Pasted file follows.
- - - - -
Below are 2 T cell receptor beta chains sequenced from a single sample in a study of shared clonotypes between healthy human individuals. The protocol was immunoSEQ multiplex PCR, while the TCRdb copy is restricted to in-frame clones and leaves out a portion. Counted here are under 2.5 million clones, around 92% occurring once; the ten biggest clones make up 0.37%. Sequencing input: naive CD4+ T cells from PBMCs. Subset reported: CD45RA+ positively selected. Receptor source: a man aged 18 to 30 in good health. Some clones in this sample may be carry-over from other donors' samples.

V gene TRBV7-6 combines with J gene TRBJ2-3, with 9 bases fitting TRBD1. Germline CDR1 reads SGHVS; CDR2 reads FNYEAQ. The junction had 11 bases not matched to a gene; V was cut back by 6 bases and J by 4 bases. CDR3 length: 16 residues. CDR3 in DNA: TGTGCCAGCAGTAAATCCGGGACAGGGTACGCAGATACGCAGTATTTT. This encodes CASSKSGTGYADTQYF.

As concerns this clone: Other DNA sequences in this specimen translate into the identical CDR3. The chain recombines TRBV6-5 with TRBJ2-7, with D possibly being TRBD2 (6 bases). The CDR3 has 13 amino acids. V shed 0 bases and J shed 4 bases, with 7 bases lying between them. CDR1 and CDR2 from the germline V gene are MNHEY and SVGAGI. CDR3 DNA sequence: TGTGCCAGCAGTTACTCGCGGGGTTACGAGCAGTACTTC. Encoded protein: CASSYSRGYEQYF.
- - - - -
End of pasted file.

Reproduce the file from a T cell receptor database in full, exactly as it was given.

Below are 2 T cell receptor beta chains sequenced from a single sample in a study of shared clonotypes between healthy human individuals. The protocol was immunoSEQ multiplex PCR, while the TCRdb copy is restricted to in-frame clones and leaves out a portion. Counted here are under 2.5 million clones, around 92% occurring once; the ten biggest clones make up 0.37%. Sequencing input: naive CD4+ T cells from PBMCs. Subset reported: CD45RA+ positively selected. Receptor source: a man aged 18 to 30 in good health. Some clones in this sample may be carry-over from other donors' samples.

V gene TRBV7-6 combines with J gene TRBJ2-3, with 9 bases fitting TRBD1. Germline CDR1 reads SGHVS; CDR2 reads FNYEAQ. The junction had 11 bases not matched to a gene; V was cut back by 6 bases and J by 4 bases. CDR3 length: 16 residues. CDR3 in DNA: TGTGCCAGCAGTAAATCCGGGACAGGGTACGCAGATACGCAGTATTTT. This encodes CASSKSGTGYADTQYF.

As concerns this clone: Other DNA sequences in this specimen translate into the identical CDR3. The chain recombines TRBV6-5 with TRBJ2-7, with D possibly being TRBD2 (6 bases). The CDR3 has 13 amino acids. V shed 0 bases and J shed 4 bases, with 7 bases lying between them. CDR1 and CDR2 from the germline V gene are MNHEY and SVGAGI. CDR3 DNA sequence: TGTGCCAGCAGTTACTCGCGGGGTTACGAGCAGTACTTC. Encoded protein: CASSYSRGYEQYF.